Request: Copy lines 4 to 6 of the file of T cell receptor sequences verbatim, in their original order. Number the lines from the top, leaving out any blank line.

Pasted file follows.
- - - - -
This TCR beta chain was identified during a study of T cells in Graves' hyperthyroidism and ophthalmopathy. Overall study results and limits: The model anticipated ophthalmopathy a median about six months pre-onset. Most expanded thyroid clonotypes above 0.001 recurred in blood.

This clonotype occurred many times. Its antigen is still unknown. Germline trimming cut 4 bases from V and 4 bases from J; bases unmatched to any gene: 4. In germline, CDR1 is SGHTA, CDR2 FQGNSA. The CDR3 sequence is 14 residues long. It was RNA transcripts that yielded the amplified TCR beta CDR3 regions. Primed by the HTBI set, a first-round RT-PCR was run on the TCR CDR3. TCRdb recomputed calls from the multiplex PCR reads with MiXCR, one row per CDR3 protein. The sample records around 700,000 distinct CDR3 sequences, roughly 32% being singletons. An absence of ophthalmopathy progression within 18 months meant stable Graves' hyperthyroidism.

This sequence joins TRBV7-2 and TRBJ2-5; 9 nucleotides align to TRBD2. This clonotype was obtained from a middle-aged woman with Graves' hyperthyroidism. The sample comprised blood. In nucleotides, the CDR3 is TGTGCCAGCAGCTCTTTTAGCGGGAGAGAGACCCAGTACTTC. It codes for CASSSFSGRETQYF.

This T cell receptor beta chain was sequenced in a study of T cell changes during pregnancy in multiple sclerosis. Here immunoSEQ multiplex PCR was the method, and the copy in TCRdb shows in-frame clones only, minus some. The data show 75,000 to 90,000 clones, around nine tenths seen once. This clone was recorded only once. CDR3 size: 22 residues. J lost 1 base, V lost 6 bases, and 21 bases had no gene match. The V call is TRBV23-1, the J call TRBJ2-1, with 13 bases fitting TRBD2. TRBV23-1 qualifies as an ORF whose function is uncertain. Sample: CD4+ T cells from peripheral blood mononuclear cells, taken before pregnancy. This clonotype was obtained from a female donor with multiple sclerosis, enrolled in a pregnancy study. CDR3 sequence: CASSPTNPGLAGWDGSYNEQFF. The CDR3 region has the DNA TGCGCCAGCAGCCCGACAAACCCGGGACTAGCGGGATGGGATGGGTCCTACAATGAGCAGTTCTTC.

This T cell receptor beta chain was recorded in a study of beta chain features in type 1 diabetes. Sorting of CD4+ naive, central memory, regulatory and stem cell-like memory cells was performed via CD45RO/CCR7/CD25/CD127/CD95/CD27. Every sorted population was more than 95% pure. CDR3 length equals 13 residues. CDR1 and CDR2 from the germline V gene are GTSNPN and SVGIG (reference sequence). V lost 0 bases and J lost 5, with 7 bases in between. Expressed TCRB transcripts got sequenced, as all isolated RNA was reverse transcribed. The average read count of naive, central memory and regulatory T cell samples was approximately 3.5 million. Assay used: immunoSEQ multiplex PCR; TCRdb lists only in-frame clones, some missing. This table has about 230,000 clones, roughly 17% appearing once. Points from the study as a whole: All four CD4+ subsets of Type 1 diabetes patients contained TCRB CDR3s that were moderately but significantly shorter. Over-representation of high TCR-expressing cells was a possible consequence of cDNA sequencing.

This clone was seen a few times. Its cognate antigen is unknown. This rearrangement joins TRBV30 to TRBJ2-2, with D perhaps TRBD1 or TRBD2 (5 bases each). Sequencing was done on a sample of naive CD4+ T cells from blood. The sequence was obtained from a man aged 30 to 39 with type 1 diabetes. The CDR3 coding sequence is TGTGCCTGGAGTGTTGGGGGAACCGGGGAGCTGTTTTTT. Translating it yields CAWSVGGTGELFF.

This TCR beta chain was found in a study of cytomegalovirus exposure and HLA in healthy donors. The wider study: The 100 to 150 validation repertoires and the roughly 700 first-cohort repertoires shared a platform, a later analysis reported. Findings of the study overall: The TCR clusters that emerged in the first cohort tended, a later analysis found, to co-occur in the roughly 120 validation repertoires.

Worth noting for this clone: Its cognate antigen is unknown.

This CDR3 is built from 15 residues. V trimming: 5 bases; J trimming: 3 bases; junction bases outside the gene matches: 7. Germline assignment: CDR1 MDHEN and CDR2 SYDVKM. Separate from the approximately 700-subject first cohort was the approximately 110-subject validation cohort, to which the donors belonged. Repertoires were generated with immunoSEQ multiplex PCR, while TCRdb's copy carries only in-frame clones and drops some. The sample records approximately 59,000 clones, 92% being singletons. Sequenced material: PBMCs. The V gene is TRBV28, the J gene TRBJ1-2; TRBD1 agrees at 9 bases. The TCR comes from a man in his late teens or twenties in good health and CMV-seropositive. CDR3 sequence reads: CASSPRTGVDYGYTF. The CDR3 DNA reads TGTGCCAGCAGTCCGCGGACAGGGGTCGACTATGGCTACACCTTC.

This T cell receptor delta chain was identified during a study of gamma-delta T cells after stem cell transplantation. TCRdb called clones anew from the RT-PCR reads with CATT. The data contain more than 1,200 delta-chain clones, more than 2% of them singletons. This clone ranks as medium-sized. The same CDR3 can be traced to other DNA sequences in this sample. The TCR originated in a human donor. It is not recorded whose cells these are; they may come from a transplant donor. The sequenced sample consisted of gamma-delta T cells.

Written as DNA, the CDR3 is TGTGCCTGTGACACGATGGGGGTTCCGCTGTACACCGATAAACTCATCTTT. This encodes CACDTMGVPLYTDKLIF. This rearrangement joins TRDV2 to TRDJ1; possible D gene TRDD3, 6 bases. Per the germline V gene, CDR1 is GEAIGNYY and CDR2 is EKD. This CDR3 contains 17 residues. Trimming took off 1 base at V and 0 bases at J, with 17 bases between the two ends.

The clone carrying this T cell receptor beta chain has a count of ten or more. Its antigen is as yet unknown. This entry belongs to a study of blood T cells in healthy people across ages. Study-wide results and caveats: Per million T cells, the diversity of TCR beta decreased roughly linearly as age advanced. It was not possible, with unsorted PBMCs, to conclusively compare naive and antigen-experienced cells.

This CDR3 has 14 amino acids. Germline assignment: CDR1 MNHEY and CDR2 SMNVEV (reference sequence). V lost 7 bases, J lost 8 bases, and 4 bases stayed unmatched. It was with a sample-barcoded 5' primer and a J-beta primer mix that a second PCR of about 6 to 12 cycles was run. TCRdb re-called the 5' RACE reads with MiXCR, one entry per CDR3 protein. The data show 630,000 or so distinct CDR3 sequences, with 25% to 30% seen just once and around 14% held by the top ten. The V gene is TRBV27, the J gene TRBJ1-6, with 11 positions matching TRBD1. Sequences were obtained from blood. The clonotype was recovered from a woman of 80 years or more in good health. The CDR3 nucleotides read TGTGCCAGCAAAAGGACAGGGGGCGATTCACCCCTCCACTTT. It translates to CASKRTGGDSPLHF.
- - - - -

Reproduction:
This T cell receptor beta chain was sequenced in a study of T cell changes during pregnancy in multiple sclerosis. Here immunoSEQ multiplex PCR was the method, and the copy in TCRdb shows in-frame clones only, minus some. The data show 75,000 to 90,000 clones, around nine tenths seen once. This clone was recorded only once. CDR3 size: 22 residues. J lost 1 base, V lost 6 bases, and 21 bases had no gene match. The V call is TRBV23-1, the J call TRBJ2-1, with 13 bases fitting TRBD2. TRBV23-1 qualifies as an ORF whose function is uncertain. Sample: CD4+ T cells from peripheral blood mononuclear cells, taken before pregnancy. This clonotype was obtained from a female donor with multiple sclerosis, enrolled in a pregnancy study. CDR3 sequence: CASSPTNPGLAGWDGSYNEQFF. The CDR3 region has the DNA TGCGCCAGCAGCCCGACAAACCCGGGACTAGCGGGATGGGATGGGTCCTACAATGAGCAGTTCTTC.

This T cell receptor beta chain was recorded in a study of beta chain features in type 1 diabetes. Sorting of CD4+ naive, central memory, regulatory and stem cell-like memory cells was performed via CD45RO/CCR7/CD25/CD127/CD95/CD27. Every sorted population was more than 95% pure. CDR3 length equals 13 residues. CDR1 and CDR2 from the germline V gene are GTSNPN and SVGIG (reference sequence). V lost 0 bases and J lost 5, with 7 bases in between. Expressed TCRB transcripts got sequenced, as all isolated RNA was reverse transcribed. The average read count of naive, central memory and regulatory T cell samples was approximately 3.5 million. Assay used: immunoSEQ multiplex PCR; TCRdb lists only in-frame clones, some missing. This table has about 230,000 clones, roughly 17% appearing once. Points from the study as a whole: All four CD4+ subsets of Type 1 diabetes patients contained TCRB CDR3s that were moderately but significantly shorter. Over-representation of high TCR-expressing cells was a possible consequence of cDNA sequencing.

This clone was seen a few times. Its cognate antigen is unknown. This rearrangement joins TRBV30 to TRBJ2-2, with D perhaps TRBD1 or TRBD2 (5 bases each). Sequencing was done on a sample of naive CD4+ T cells from blood. The sequence was obtained from a man aged 30 to 39 with type 1 diabetes. The CDR3 coding sequence is TGTGCCTGGAGTGTTGGGGGAACCGGGGAGCTGTTTTTT. Translating it yields CAWSVGGTGELFF.